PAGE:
He and Nancy will celebrate their 55th anniversary this year. In 1991, they founded the TeamMates program to encourage school-aged youth to graduate from high school and pursue a post-secondary education.
In 1999, the playing surface at Memorial Stadium was renamed Tom Osborne Field, but Osborne asked that his name be removed from the field because he didn’t think it was fair to his successor, Frank Solich. His name was replaced in 2013 when the university installed its new FieldTurf.
Young Lawyer: John Milton Thayer was born in Bellingham, Massachusetts, graduating with a law degree from Brown University in 1847. He was soon admitted to the bar and practiced law in Worcester, Massachusetts, for seven years.
Civil War Soldier: Shortly after the Nebraska territory was created in 1854, he and his family moved to Omaha, where because of previous experience and interests, he was appointed to head the territorial militia. In Nebraska, he led two expeditions against the Pawnee. In 1861, responding to President Lincoln’s call for volunteer soldiers, Thayer recruited a thousand men and served as colonel of the First Regiment of Nebraska volunteers, which fought in the battles at Fort Donelson and Shiloh. As a Brigadier General, he served with Grant at Vicksburg, Mississippi. (Read a description of “Thayer’s Approach” at nps.gov/vick.)
First Senator: Following the Civil War, Thayer was actively involved in securing Nebraska’s admission into the union. When Nebraska became the 37th state, he became one of its first two United States Senators, serving from 1867 to 1871. In 1875, President Grant appointed him governor of the Wyoming territory, a post he held until 1878, after which he returned to Nebraska to resume his law practice.
Seventh Governor: In 1885, at the age of 65, he was elected Governor on the Republican ticket – the oldest Governor in Nebraska history – and served two full terms from 1886 to 1888 and a partial third term in 1891-92. He died in Lincoln and is buried there in Wyuka Cemetery. Thayer County in southeast Nebraska is named for him.
You probably recognize the name of Willa Cather, author of My Ántonia , O Pioneers!, and The Song of the Lark and consider her one of ours. You may know that many of her best known books were influenced by her childhood in Red Cloud, Nebraska (population 987); the house where she lived there is a state historic site.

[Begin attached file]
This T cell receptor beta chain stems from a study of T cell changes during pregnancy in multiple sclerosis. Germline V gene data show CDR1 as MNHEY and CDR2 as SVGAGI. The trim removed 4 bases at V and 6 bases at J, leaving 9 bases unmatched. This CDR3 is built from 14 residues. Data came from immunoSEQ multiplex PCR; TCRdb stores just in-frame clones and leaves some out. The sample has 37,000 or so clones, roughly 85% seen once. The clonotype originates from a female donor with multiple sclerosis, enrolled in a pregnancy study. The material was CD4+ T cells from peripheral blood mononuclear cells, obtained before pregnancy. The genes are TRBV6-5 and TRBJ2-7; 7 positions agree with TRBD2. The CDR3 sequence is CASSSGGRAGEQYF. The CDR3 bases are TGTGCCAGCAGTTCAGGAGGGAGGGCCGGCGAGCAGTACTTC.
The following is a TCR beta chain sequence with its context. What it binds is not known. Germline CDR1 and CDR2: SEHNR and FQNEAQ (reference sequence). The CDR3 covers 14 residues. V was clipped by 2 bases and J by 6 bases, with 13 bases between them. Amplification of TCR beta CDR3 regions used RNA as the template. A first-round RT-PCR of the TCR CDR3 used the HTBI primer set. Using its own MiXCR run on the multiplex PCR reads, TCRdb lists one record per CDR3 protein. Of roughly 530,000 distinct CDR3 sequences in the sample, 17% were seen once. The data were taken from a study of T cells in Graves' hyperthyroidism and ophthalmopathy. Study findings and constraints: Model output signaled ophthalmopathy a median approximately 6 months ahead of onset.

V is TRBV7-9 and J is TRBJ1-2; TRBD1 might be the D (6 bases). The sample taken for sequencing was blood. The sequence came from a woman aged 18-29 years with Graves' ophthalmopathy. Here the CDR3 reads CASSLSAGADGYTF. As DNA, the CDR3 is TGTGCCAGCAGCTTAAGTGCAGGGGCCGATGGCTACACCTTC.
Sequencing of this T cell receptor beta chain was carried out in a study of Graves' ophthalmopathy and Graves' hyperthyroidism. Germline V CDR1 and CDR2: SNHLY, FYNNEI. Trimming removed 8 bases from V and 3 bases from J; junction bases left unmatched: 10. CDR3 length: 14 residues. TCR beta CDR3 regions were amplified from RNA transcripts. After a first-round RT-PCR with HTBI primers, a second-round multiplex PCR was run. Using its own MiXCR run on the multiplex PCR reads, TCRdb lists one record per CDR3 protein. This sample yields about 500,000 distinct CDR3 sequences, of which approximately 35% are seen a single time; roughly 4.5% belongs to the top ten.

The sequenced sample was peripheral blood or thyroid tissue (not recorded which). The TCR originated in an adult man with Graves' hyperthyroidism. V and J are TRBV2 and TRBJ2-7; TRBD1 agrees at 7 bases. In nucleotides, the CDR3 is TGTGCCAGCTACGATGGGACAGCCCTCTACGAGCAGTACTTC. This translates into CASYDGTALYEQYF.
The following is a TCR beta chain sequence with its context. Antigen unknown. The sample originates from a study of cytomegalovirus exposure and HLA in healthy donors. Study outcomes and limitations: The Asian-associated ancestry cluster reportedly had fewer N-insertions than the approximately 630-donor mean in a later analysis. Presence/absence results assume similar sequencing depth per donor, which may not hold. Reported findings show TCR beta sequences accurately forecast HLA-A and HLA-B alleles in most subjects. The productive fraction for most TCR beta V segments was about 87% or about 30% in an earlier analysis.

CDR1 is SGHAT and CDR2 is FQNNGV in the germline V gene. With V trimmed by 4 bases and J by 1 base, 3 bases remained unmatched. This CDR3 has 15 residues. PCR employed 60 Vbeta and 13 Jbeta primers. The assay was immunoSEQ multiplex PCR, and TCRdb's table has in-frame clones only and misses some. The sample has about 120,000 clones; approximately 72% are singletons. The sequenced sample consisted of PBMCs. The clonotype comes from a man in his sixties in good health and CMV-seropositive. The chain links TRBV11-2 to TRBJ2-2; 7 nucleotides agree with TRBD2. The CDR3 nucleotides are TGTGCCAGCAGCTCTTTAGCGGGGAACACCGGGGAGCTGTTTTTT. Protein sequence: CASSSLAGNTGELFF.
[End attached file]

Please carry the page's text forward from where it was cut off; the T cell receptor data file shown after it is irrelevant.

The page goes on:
Here are 7 things you may not know:
She lived in Nebraska only 13 years, from 1883 to 1896. Born in Virginia as Wilella Cather on December 7, 1873, her family moved to Nebraska when she was nine.
Though some of her novels are set in Nebraska, others are set in New York, San Francisco, New Mexico, Quebec, and France; her last novel, Sapphira and the Slave Girl, was set in her birthplace of Virginia.
She moved to Lincoln in 1890 to study at the University of Nebraska, intending to study science and medicine. After a Lincoln newspaper published an essay her English professor submitted, her name in print had an “hypnotic effect” on her, and she decided to become a writer.
She is the only American woman writer included in the Encyclopedia Britannica’s list of “Great Books of the Western World” (1990).
Before she was a novelist, she was a journalist. Beginning as an editor, in Pittsburgh, she eventually became managing editor of McClure’s Magazine in New York City.
Her most famous book, My Ántonia , was nominated for a Pulitzer Prize but didn’t win it. That honor came with her book set in World War I, One of Ours.
Cather died in her home in New York on April 24, 1947, of a cerebral hemorrhage. She was 73 years old.
Carson was born in Corning, Iowa, on October 23, 1925, moving with family to Norfolk, Nebraska at age eight. At age twelve he found a book of magic, ordered a magic kit, and began practicing with the goal to be a magician. His first paid performance was at the Norfolk Rotary Club when he was fourteen years old.